All drama aside, the Wildlife Diversity Info Specialist for the Oklahoma Department of Wildlife Conservation, Jena Donnell, gave a dandy presentation at the McLoud Public Library in April. Jena put on her Power Point slides and we watched the birds fly by.

It has been proven that bird migration has shifted to follow the climate trend. Birds are traveling further north. We now have white-winged doves in OK that only had been in TX. The purple finch range has decreased over 90% in OK because the birds have moved nearly 500 miles further north. How far birds go depend on temperature, urban sprawl, habitat destruction and food availability.

Exotic Brown Hummingbird

Speaking of the purple finch, they are often confused with the house finch. Jena said to look at the purplish red color to see if it extends down into the flanks and is the tail forked? If so, this is the purple finch. To confirm a white crowned sparrow, the small bird wears a streaked bike helmet! Field sparrows have clean non-streaky breasts. What is black, white and red all over? Downy and Hairy woodpeckers. They are hard to distinguish unless side by side. The Hairy is much larger and has all white side feathers on the tail. The Hairy's bill has been referred to as a railroad spike. A cool visual Jena mentioned to tell the birds apart: mentally push the woodpecker bill into the bird's head. If a Hairy, the bill will protrude out the back. The dainty Downy woodpecker bill won't.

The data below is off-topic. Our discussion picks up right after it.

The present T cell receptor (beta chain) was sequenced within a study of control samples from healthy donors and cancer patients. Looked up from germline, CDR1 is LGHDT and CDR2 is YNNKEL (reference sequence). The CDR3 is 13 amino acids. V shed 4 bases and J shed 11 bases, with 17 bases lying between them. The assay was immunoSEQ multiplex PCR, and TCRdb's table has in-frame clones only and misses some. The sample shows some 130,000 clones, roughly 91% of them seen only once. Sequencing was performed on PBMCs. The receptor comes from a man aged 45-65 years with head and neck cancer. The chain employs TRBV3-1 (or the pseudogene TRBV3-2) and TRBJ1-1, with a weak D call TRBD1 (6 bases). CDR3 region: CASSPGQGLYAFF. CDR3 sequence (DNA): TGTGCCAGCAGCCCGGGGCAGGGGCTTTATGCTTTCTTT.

The Harris sparrows have gone, and in Oklahoma the cedar waxwings wait until the mulberries bloom and fruit before they head north.so they should be gone. Scissor-tailed flycatchers will remain in our state through fall. These personable birds sally out for insects and fly back to exactly the same place they left from the tree.

Bird Hints: Don't take down the suet feeder in the summer. Instead, fill it with fruit. A slinky on a bird pole frustrates squirrels. I'll remember this. In a nest box the hole size must be less than 1 inches in diameter to discourage house sparrows. Blue bird nests must be periodically cleaned to prevent blowfly larvae and mite buildups.

Turtle looking at you

The OK Dept of Wildlife Conservation supports the OK Nest Box Trails Program. In this program all native cavity-nesting birds are monitored. This citizen science project started in 1985 and is entirely based on volunteer help. Do you know which birds prefer holes in trees and other secluded protected places? More than you think. The list includes: both turkey and black vultures, most owls and woodpeckers, purple martins, chickadees, wrens, nuthatches, bluebirds and some ducks, such as the wood duck. By the way, the Wood Duck will be featured on the 2019-2020 duck stamp (aka the Oklahoma Waterfowl Stamp.) Wood Ducks are strikingly beautiful. The males are brilliantly colored right down to their bills and laid-back crest. These ducks nearly became extinct by the late 19th century, but intense wildlife management, nest boxes, legal protection and other approaches have helped this bird recover to healthier numbers.

Stay in touch with the wildlife. Go to 'Wild Side' at wildlifedepartment.com. Facebook updates are done by Jena.